Abstract: A device for registration of content in a filled-out application form is disclosed. The device is configured for scanning at least one portion of the filled-out application form. The device is configured for extracting filled-out content from the scanned form. The geometrical features of the master form are retrieved. The master form includes one or more anchor fields. Each anchor field has one or more anchor zones and at least one anchor segment. At least one anchor segment has global adjustment parameters and geometrical features. The extracted filled-out content is related to the retrieved geometrical features of a master form to create a new geometrical representation of the extracted filled-out content of the scanned application form. The new representation of the filled-out content based on the global adjustment parameters for the at least one anchor segment is globally adjusted. The globally adjusted filled-out content based on the geometrical features for the anchor segments is locally adjusted.
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Bongard's work focuses on understanding the general nature of cognition, regardless of whether it is found in humans, animals or robots. This unique approach focuses on the role that morphology and evolution plays in cognition. Addressing these questions has taken him into the fields of biology, psychology, engineering and computer science.
Danforth is an applied mathematician interested in modeling a variety of physical, biological, and social phenomenon. He has applied principles of chaos theory to improve weather forecasts as a member of the Mathematics and Climate Research Network, and developed a real-time remote sensor of global happiness using messages from Twitter: the Hedonometer. Danforth co-runs the Computational Story Lab with Peter Dodds, and helps run UVM's reading group on complexity.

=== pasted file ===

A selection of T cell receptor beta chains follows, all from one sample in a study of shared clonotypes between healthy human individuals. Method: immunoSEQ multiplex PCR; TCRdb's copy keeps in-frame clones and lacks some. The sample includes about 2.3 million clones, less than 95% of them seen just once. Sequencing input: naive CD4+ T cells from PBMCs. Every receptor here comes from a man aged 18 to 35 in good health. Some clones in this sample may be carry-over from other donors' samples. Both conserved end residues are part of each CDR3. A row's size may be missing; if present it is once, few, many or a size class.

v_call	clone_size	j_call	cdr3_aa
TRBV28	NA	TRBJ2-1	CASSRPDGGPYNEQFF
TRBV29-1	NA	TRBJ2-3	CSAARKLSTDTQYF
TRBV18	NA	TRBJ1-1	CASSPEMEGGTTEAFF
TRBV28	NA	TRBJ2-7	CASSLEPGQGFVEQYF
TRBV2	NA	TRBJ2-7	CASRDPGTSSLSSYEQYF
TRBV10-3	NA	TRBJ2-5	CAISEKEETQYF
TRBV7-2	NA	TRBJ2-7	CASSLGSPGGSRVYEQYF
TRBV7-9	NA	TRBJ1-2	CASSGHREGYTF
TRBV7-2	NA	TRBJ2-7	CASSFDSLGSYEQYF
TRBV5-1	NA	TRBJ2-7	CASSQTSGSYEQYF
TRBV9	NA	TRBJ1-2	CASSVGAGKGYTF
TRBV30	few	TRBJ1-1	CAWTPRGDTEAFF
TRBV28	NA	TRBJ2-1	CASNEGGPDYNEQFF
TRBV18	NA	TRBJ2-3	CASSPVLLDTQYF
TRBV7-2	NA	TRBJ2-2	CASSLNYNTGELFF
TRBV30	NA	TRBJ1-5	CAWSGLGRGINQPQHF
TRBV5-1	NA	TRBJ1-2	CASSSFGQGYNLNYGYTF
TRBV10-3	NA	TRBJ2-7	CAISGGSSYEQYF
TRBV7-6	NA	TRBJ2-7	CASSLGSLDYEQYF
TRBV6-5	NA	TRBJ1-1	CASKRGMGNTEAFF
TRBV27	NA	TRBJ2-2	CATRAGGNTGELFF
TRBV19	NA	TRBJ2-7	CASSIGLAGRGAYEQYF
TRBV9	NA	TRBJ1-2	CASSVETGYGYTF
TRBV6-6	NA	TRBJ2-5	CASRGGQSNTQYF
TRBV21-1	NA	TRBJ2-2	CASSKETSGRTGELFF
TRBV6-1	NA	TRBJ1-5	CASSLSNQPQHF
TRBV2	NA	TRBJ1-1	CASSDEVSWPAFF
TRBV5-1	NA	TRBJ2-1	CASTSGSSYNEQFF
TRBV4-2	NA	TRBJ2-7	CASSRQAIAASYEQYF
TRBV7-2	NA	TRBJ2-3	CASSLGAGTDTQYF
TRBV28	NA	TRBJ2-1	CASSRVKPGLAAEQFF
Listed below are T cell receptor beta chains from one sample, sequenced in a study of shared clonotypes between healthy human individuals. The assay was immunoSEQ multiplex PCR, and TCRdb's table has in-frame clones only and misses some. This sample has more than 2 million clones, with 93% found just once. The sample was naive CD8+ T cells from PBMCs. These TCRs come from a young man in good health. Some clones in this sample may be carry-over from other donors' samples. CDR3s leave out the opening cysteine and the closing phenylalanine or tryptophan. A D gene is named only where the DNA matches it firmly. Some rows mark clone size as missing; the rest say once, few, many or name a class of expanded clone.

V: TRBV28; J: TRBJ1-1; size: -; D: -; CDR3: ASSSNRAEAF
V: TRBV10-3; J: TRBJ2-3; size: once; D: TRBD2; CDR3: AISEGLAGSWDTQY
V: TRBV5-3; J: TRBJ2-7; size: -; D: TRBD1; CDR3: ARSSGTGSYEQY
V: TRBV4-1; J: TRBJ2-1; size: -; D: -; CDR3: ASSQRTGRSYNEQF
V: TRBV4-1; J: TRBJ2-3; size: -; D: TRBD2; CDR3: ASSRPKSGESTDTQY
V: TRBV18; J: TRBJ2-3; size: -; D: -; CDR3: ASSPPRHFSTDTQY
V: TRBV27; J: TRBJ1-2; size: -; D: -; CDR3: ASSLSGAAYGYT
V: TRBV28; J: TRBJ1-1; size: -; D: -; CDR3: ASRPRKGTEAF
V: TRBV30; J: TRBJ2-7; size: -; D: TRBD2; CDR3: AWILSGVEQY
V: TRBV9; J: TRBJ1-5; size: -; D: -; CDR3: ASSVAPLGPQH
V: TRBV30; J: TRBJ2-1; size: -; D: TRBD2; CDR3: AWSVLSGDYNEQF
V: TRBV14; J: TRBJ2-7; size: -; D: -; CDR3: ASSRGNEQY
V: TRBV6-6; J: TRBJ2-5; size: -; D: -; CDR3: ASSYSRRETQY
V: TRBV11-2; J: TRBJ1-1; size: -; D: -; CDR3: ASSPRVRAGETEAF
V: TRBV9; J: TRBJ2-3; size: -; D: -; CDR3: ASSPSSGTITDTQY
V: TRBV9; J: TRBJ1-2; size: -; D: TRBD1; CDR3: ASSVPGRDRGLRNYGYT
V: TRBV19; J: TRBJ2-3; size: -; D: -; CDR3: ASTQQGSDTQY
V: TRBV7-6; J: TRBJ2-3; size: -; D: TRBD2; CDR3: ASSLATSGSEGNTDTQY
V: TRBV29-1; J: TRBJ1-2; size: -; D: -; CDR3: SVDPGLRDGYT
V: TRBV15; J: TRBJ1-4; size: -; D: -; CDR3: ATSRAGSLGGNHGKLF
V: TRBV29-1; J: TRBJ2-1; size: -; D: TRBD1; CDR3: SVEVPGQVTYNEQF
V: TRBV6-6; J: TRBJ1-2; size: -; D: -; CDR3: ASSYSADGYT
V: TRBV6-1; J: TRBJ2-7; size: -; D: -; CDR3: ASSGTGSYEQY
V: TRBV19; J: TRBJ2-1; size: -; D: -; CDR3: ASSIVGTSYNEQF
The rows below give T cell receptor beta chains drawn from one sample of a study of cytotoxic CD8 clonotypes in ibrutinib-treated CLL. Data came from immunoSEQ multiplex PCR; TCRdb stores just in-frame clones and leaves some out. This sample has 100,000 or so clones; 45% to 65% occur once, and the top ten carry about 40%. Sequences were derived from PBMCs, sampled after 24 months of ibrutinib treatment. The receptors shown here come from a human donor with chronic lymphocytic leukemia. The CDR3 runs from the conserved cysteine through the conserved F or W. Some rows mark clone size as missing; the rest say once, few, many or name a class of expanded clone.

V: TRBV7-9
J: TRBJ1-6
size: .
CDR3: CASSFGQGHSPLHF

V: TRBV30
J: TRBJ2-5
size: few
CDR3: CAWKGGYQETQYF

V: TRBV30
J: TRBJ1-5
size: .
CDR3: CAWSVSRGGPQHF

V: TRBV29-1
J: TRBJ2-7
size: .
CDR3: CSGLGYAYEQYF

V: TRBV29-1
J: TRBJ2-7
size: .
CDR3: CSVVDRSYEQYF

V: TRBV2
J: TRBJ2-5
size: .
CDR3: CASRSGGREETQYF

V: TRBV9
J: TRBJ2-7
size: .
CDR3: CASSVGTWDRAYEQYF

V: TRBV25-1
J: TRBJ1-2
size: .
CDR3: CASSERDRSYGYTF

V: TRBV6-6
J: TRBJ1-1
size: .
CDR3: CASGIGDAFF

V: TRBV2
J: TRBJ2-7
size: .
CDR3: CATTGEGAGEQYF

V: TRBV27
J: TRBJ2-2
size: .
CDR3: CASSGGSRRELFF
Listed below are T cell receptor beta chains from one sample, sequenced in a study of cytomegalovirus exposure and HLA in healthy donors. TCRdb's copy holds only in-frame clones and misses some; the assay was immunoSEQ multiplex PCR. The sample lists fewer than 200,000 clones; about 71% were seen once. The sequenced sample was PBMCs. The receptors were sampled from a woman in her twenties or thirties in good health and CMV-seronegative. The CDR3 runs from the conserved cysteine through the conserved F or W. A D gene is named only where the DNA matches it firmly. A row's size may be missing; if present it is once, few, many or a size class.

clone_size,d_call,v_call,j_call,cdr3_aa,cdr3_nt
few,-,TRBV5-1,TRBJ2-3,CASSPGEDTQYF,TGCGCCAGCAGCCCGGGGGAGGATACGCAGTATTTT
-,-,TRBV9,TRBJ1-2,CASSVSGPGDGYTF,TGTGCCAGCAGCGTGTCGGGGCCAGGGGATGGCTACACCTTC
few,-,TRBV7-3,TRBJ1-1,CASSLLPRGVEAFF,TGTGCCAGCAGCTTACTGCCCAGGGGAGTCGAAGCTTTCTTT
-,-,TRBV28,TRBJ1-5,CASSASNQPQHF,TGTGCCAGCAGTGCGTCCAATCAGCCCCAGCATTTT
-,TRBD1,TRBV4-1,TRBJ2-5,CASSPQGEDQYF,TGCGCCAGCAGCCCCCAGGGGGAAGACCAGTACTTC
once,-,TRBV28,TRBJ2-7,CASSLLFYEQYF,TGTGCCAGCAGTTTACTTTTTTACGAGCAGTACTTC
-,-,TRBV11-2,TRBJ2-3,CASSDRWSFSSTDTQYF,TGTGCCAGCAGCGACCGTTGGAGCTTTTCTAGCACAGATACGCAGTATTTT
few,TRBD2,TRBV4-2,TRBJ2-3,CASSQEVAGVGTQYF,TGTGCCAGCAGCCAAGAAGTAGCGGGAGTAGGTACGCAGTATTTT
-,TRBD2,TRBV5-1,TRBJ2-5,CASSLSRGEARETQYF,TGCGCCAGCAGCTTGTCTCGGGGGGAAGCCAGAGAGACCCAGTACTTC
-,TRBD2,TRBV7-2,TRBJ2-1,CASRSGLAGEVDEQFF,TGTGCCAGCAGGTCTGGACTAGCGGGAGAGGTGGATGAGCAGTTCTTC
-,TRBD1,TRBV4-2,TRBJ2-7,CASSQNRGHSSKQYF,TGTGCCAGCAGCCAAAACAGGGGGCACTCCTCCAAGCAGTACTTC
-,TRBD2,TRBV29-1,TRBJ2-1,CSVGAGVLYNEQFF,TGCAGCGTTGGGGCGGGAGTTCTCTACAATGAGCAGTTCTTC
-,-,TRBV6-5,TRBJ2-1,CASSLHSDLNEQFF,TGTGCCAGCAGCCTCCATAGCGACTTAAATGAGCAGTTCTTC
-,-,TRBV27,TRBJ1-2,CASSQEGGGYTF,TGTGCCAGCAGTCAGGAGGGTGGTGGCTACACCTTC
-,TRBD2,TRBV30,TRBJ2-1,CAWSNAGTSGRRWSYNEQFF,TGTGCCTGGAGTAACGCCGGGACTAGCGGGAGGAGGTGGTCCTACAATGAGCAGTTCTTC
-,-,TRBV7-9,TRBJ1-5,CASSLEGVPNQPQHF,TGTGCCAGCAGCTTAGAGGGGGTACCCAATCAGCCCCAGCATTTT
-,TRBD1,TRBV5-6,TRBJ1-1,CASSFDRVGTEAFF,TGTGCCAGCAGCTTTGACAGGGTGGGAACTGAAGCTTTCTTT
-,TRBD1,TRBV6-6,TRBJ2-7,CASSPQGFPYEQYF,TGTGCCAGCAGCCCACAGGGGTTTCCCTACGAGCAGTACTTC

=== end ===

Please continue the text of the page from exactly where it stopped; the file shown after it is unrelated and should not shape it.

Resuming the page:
Laurent studies the interaction of structure and dynamics. His research involves network theory, statistical physics and nonlinear dynamics along with their applications in epidemiology, ecology, biology, and sociology. Recent projects include comparing complex networks of different nature, the coevolution of human behavior and infectious diseases, understanding the role of forest shape in determining stability of tropical forests, as well as the impact of echo chambers in political discussions.
Hines' work broadly focuses on finding ways to make electric energy more reliable, more affordable, with less environmental impact. Particular topics of interest include understanding the mechanisms by which small problems in the power grid become large blackouts, identifying and mitigating the stresses caused by large amounts of electric vehicle charging, and quantifying the impact of high penetrations of wind/solar on electricity systems.
Bagrow's interests include: Complex Networks (community detection, social modeling and human dynamics, statistical phenomena, graph similarity and isomorphism), Statistical Physics (non-equilibrium methods, phase transitions, percolation, interacting particle systems, spin glasses), and Optimization(glassy techniques such as simulated/quantum annealing, (non-gradient) minimization of noisy objective functions).